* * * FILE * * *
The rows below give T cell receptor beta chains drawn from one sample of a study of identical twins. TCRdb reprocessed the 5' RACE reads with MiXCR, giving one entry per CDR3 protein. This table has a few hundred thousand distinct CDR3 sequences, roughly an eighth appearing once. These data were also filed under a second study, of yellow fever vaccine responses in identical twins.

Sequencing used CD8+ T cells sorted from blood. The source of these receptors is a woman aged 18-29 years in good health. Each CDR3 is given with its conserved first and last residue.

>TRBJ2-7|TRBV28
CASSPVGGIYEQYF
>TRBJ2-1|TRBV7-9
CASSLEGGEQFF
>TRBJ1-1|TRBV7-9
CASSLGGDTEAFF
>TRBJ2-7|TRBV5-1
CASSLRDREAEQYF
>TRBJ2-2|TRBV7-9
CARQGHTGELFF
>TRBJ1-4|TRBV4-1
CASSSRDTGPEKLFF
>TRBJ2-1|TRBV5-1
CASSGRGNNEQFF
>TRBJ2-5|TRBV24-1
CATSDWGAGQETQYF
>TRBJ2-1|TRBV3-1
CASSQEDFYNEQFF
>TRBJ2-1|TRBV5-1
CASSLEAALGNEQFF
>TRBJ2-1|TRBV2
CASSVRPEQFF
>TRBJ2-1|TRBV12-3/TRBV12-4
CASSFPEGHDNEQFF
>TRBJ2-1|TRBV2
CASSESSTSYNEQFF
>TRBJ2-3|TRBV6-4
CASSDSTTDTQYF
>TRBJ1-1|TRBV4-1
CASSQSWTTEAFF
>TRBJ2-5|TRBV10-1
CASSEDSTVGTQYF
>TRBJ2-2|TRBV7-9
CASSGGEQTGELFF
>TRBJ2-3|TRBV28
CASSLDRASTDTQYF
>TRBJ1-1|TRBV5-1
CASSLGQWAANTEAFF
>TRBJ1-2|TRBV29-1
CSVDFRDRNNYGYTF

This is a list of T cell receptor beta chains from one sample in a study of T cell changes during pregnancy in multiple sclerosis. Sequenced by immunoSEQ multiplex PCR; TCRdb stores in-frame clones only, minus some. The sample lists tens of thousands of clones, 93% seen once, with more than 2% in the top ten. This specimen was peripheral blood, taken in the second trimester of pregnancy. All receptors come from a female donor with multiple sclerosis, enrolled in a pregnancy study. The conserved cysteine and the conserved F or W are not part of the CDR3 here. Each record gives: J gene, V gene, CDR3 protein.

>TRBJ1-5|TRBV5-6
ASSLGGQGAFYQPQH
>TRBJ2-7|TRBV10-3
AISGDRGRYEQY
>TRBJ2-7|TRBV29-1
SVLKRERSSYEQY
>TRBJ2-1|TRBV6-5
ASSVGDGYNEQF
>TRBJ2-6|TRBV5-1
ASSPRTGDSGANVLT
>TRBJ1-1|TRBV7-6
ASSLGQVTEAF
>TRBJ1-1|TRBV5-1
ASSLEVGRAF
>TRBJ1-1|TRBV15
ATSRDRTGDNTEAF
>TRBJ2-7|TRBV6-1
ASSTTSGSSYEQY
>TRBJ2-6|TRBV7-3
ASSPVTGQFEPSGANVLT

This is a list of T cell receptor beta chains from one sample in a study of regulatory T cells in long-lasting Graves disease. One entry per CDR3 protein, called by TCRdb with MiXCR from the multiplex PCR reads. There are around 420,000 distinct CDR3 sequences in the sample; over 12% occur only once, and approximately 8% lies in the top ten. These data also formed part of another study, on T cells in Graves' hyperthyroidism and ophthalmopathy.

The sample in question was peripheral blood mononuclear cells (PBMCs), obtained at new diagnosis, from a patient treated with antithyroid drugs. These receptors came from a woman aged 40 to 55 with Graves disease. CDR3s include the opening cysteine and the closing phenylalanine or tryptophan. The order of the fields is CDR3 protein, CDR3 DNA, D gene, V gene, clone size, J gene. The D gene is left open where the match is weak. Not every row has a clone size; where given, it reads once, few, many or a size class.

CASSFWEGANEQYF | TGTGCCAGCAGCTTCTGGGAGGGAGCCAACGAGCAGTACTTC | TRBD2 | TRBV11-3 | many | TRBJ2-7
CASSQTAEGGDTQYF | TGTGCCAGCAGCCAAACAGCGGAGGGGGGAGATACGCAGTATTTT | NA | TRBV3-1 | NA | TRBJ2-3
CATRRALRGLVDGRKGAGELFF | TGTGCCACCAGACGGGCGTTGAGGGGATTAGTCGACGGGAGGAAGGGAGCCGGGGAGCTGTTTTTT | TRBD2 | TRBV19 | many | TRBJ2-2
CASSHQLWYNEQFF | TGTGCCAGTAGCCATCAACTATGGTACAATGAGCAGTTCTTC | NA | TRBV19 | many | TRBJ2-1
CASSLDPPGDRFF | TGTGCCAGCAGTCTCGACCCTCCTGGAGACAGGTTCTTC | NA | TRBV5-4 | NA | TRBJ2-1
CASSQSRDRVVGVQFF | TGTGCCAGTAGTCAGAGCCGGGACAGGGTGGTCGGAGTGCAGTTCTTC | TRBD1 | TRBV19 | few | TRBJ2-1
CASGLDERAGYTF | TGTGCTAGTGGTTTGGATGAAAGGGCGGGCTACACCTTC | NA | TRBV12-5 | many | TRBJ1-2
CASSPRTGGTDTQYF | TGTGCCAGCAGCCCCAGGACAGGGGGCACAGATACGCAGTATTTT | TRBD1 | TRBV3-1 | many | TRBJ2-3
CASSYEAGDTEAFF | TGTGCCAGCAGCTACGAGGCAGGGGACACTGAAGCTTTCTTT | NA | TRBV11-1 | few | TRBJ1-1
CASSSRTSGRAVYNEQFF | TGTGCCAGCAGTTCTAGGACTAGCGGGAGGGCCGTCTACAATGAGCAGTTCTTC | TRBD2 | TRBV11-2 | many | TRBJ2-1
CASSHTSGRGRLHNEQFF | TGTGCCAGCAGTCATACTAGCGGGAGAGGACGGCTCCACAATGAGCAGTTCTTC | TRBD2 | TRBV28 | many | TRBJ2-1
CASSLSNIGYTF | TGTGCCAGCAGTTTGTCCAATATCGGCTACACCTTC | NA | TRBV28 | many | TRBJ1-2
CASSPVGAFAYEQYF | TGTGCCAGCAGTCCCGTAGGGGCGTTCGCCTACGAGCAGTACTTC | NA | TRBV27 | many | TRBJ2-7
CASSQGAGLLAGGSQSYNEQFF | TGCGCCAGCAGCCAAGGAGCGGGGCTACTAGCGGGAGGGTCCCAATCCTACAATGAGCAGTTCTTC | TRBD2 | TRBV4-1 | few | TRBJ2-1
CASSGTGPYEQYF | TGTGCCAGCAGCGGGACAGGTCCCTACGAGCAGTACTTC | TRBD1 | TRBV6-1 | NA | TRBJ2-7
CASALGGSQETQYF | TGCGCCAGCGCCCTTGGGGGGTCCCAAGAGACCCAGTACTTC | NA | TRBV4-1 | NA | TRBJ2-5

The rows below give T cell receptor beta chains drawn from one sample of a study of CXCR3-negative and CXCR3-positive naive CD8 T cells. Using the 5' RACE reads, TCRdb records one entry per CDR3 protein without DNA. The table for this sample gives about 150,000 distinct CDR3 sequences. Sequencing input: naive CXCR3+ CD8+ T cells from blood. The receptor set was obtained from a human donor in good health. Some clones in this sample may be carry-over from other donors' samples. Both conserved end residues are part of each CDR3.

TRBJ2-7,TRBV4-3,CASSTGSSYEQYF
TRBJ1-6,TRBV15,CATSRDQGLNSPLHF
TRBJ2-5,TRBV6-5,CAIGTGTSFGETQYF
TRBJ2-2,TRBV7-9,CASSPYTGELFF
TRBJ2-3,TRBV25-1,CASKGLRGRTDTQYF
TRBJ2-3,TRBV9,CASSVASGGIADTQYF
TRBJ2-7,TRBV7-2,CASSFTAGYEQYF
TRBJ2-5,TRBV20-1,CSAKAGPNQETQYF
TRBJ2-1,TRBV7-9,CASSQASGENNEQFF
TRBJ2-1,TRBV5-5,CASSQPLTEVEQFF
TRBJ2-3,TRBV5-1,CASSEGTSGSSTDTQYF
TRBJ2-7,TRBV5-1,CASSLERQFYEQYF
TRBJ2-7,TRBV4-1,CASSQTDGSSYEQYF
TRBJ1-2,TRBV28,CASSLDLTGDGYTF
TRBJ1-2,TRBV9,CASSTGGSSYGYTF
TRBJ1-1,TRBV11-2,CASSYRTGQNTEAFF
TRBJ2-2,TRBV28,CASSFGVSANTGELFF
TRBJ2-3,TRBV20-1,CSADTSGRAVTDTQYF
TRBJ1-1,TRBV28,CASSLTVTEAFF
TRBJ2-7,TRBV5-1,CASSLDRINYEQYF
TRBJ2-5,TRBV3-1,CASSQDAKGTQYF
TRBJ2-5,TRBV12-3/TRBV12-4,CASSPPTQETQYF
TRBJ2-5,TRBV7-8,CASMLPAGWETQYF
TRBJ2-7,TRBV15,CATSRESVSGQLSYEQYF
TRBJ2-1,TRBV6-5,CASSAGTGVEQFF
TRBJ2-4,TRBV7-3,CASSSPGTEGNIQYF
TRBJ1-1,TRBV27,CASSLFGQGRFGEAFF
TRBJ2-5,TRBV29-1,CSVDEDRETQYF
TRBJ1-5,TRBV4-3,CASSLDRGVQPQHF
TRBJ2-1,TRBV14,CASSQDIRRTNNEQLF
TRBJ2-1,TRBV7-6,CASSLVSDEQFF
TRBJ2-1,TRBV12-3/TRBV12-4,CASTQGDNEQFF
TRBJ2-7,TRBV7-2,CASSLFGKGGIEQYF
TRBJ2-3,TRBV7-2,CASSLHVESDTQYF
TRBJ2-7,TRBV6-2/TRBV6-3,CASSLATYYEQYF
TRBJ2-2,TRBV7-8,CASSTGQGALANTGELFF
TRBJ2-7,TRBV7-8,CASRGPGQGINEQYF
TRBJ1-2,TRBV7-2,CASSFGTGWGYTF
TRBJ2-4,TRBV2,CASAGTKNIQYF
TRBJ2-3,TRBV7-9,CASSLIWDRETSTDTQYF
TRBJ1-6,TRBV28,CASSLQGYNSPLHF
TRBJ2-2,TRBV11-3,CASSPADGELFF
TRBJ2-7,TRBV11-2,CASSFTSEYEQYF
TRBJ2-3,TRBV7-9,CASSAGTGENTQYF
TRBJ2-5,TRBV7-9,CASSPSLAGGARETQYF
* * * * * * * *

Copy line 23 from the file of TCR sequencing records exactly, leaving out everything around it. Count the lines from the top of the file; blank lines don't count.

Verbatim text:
>TRBJ2-1|TRBV2